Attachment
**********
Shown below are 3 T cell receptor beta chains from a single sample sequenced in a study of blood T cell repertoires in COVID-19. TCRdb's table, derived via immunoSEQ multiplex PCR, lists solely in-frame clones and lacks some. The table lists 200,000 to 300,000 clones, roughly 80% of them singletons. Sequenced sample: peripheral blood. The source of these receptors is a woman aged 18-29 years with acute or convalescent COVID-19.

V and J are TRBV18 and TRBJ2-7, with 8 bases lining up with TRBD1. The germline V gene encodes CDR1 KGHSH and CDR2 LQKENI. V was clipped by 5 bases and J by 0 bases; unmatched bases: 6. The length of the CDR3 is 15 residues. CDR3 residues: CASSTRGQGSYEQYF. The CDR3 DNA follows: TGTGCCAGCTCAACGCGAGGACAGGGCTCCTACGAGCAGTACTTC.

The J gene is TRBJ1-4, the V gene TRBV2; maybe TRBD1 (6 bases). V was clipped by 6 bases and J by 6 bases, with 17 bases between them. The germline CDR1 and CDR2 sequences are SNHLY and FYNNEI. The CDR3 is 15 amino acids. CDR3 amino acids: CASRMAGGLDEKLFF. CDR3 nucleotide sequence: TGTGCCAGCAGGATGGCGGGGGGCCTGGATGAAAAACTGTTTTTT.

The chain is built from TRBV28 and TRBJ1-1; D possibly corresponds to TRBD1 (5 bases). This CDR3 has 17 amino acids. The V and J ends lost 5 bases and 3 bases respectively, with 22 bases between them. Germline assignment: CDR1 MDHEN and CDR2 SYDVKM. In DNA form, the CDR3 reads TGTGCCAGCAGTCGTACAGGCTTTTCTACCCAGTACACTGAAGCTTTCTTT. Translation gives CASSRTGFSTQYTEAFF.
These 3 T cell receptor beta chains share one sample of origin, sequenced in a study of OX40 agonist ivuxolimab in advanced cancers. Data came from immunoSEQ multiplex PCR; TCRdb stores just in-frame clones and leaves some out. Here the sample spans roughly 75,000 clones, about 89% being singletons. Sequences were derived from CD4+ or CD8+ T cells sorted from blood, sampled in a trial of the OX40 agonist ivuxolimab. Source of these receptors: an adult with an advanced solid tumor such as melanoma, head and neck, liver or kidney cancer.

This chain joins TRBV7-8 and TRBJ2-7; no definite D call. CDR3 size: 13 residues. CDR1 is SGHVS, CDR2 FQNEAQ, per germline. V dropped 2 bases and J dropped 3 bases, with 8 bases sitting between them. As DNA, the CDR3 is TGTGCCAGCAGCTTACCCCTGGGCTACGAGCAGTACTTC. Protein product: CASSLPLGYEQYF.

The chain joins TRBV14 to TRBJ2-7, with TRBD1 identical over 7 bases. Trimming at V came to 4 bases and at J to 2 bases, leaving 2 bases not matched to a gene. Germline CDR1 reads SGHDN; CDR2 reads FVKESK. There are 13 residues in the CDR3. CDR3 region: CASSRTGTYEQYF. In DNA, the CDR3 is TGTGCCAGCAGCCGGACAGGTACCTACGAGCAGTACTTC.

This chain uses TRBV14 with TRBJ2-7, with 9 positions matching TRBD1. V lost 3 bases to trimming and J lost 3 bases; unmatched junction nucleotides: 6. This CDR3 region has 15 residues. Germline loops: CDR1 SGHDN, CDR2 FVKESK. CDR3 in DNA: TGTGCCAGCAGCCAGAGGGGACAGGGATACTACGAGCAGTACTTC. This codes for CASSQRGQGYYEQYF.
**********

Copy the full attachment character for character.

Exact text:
Shown below are 3 T cell receptor beta chains from a single sample sequenced in a study of blood T cell repertoires in COVID-19. TCRdb's table, derived via immunoSEQ multiplex PCR, lists solely in-frame clones and lacks some. The table lists 200,000 to 300,000 clones, roughly 80% of them singletons. Sequenced sample: peripheral blood. The source of these receptors is a woman aged 18-29 years with acute or convalescent COVID-19.

V and J are TRBV18 and TRBJ2-7, with 8 bases lining up with TRBD1. The germline V gene encodes CDR1 KGHSH and CDR2 LQKENI. V was clipped by 5 bases and J by 0 bases; unmatched bases: 6. The length of the CDR3 is 15 residues. CDR3 residues: CASSTRGQGSYEQYF. The CDR3 DNA follows: TGTGCCAGCTCAACGCGAGGACAGGGCTCCTACGAGCAGTACTTC.

The J gene is TRBJ1-4, the V gene TRBV2; maybe TRBD1 (6 bases). V was clipped by 6 bases and J by 6 bases, with 17 bases between them. The germline CDR1 and CDR2 sequences are SNHLY and FYNNEI. The CDR3 is 15 amino acids. CDR3 amino acids: CASRMAGGLDEKLFF. CDR3 nucleotide sequence: TGTGCCAGCAGGATGGCGGGGGGCCTGGATGAAAAACTGTTTTTT.

The chain is built from TRBV28 and TRBJ1-1; D possibly corresponds to TRBD1 (5 bases). This CDR3 has 17 amino acids. The V and J ends lost 5 bases and 3 bases respectively, with 22 bases between them. Germline assignment: CDR1 MDHEN and CDR2 SYDVKM. In DNA form, the CDR3 reads TGTGCCAGCAGTCGTACAGGCTTTTCTACCCAGTACACTGAAGCTTTCTTT. Translation gives CASSRTGFSTQYTEAFF.
These 3 T cell receptor beta chains share one sample of origin, sequenced in a study of OX40 agonist ivuxolimab in advanced cancers. Data came from immunoSEQ multiplex PCR; TCRdb stores just in-frame clones and leaves some out. Here the sample spans roughly 75,000 clones, about 89% being singletons. Sequences were derived from CD4+ or CD8+ T cells sorted from blood, sampled in a trial of the OX40 agonist ivuxolimab. Source of these receptors: an adult with an advanced solid tumor such as melanoma, head and neck, liver or kidney cancer.

This chain joins TRBV7-8 and TRBJ2-7; no definite D call. CDR3 size: 13 residues. CDR1 is SGHVS, CDR2 FQNEAQ, per germline. V dropped 2 bases and J dropped 3 bases, with 8 bases sitting between them. As DNA, the CDR3 is TGTGCCAGCAGCTTACCCCTGGGCTACGAGCAGTACTTC. Protein product: CASSLPLGYEQYF.

The chain joins TRBV14 to TRBJ2-7, with TRBD1 identical over 7 bases. Trimming at V came to 4 bases and at J to 2 bases, leaving 2 bases not matched to a gene. Germline CDR1 reads SGHDN; CDR2 reads FVKESK. There are 13 residues in the CDR3. CDR3 region: CASSRTGTYEQYF. In DNA, the CDR3 is TGTGCCAGCAGCCGGACAGGTACCTACGAGCAGTACTTC.

This chain uses TRBV14 with TRBJ2-7, with 9 positions matching TRBD1. V lost 3 bases to trimming and J lost 3 bases; unmatched junction nucleotides: 6. This CDR3 region has 15 residues. Germline loops: CDR1 SGHDN, CDR2 FVKESK. CDR3 in DNA: TGTGCCAGCAGCCAGAGGGGACAGGGATACTACGAGCAGTACTTC. This codes for CASSQRGQGYYEQYF.